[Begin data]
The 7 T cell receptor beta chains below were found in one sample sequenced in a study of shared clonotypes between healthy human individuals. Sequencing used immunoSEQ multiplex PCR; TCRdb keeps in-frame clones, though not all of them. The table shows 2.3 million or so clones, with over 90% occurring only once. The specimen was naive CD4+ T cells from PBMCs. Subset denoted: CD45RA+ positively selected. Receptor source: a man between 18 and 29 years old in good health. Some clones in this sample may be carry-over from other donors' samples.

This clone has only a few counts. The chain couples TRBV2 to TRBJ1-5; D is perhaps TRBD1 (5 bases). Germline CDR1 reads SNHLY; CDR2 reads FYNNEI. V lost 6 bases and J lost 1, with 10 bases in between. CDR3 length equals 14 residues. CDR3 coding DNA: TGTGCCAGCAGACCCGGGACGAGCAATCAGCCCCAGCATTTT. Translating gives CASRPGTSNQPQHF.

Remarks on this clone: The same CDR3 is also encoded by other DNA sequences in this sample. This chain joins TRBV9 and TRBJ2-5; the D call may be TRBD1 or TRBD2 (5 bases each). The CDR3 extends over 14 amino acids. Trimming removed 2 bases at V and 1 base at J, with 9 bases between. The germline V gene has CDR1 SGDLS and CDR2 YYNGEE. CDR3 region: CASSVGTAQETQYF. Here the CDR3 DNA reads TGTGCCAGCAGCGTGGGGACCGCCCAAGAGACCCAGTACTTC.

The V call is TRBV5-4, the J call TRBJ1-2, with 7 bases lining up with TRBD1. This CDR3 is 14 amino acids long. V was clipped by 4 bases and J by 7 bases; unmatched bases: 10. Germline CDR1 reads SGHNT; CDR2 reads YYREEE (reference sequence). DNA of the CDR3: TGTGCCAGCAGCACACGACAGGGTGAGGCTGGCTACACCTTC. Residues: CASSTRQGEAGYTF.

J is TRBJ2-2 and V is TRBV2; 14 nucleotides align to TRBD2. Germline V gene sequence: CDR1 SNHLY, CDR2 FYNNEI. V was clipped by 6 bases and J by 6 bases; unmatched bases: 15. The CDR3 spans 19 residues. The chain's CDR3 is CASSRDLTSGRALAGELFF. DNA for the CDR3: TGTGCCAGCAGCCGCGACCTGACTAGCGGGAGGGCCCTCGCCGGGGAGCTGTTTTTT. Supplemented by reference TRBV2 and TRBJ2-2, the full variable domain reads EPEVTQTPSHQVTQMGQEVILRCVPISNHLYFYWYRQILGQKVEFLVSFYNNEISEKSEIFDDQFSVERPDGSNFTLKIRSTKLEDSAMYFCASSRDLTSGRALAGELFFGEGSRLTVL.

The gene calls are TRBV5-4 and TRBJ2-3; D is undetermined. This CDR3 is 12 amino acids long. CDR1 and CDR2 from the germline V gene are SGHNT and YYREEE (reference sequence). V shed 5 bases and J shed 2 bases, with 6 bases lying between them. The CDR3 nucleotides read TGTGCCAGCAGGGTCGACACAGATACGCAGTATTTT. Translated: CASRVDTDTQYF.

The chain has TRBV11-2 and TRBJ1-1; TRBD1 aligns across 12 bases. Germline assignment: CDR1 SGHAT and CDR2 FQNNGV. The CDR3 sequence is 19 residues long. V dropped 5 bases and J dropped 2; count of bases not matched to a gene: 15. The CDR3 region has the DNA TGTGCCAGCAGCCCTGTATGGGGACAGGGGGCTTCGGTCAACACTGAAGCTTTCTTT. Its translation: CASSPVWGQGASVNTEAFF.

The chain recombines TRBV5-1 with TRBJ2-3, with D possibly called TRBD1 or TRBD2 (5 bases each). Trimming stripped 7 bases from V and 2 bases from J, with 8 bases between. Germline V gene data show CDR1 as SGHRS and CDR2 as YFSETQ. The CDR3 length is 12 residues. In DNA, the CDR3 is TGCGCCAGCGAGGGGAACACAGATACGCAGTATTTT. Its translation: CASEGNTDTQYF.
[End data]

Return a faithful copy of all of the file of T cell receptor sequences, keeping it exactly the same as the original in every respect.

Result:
The 7 T cell receptor beta chains below were found in one sample sequenced in a study of shared clonotypes between healthy human individuals. Sequencing used immunoSEQ multiplex PCR; TCRdb keeps in-frame clones, though not all of them. The table shows 2.3 million or so clones, with over 90% occurring only once. The specimen was naive CD4+ T cells from PBMCs. Subset denoted: CD45RA+ positively selected. Receptor source: a man between 18 and 29 years old in good health. Some clones in this sample may be carry-over from other donors' samples.

This clone has only a few counts. The chain couples TRBV2 to TRBJ1-5; D is perhaps TRBD1 (5 bases). Germline CDR1 reads SNHLY; CDR2 reads FYNNEI. V lost 6 bases and J lost 1, with 10 bases in between. CDR3 length equals 14 residues. CDR3 coding DNA: TGTGCCAGCAGACCCGGGACGAGCAATCAGCCCCAGCATTTT. Translating gives CASRPGTSNQPQHF.

Remarks on this clone: The same CDR3 is also encoded by other DNA sequences in this sample. This chain joins TRBV9 and TRBJ2-5; the D call may be TRBD1 or TRBD2 (5 bases each). The CDR3 extends over 14 amino acids. Trimming removed 2 bases at V and 1 base at J, with 9 bases between. The germline V gene has CDR1 SGDLS and CDR2 YYNGEE. CDR3 region: CASSVGTAQETQYF. Here the CDR3 DNA reads TGTGCCAGCAGCGTGGGGACCGCCCAAGAGACCCAGTACTTC.

The V call is TRBV5-4, the J call TRBJ1-2, with 7 bases lining up with TRBD1. This CDR3 is 14 amino acids long. V was clipped by 4 bases and J by 7 bases; unmatched bases: 10. Germline CDR1 reads SGHNT; CDR2 reads YYREEE (reference sequence). DNA of the CDR3: TGTGCCAGCAGCACACGACAGGGTGAGGCTGGCTACACCTTC. Residues: CASSTRQGEAGYTF.

J is TRBJ2-2 and V is TRBV2; 14 nucleotides align to TRBD2. Germline V gene sequence: CDR1 SNHLY, CDR2 FYNNEI. V was clipped by 6 bases and J by 6 bases; unmatched bases: 15. The CDR3 spans 19 residues. The chain's CDR3 is CASSRDLTSGRALAGELFF. DNA for the CDR3: TGTGCCAGCAGCCGCGACCTGACTAGCGGGAGGGCCCTCGCCGGGGAGCTGTTTTTT. Supplemented by reference TRBV2 and TRBJ2-2, the full variable domain reads EPEVTQTPSHQVTQMGQEVILRCVPISNHLYFYWYRQILGQKVEFLVSFYNNEISEKSEIFDDQFSVERPDGSNFTLKIRSTKLEDSAMYFCASSRDLTSGRALAGELFFGEGSRLTVL.

The gene calls are TRBV5-4 and TRBJ2-3; D is undetermined. This CDR3 is 12 amino acids long. CDR1 and CDR2 from the germline V gene are SGHNT and YYREEE (reference sequence). V shed 5 bases and J shed 2 bases, with 6 bases lying between them. The CDR3 nucleotides read TGTGCCAGCAGGGTCGACACAGATACGCAGTATTTT. Translated: CASRVDTDTQYF.

The chain has TRBV11-2 and TRBJ1-1; TRBD1 aligns across 12 bases. Germline assignment: CDR1 SGHAT and CDR2 FQNNGV. The CDR3 sequence is 19 residues long. V dropped 5 bases and J dropped 2; count of bases not matched to a gene: 15. The CDR3 region has the DNA TGTGCCAGCAGCCCTGTATGGGGACAGGGGGCTTCGGTCAACACTGAAGCTTTCTTT. Its translation: CASSPVWGQGASVNTEAFF.

The chain recombines TRBV5-1 with TRBJ2-3, with D possibly called TRBD1 or TRBD2 (5 bases each). Trimming stripped 7 bases from V and 2 bases from J, with 8 bases between. Germline V gene data show CDR1 as SGHRS and CDR2 as YFSETQ. The CDR3 length is 12 residues. In DNA, the CDR3 is TGCGCCAGCGAGGGGAACACAGATACGCAGTATTTT. Its translation: CASEGNTDTQYF.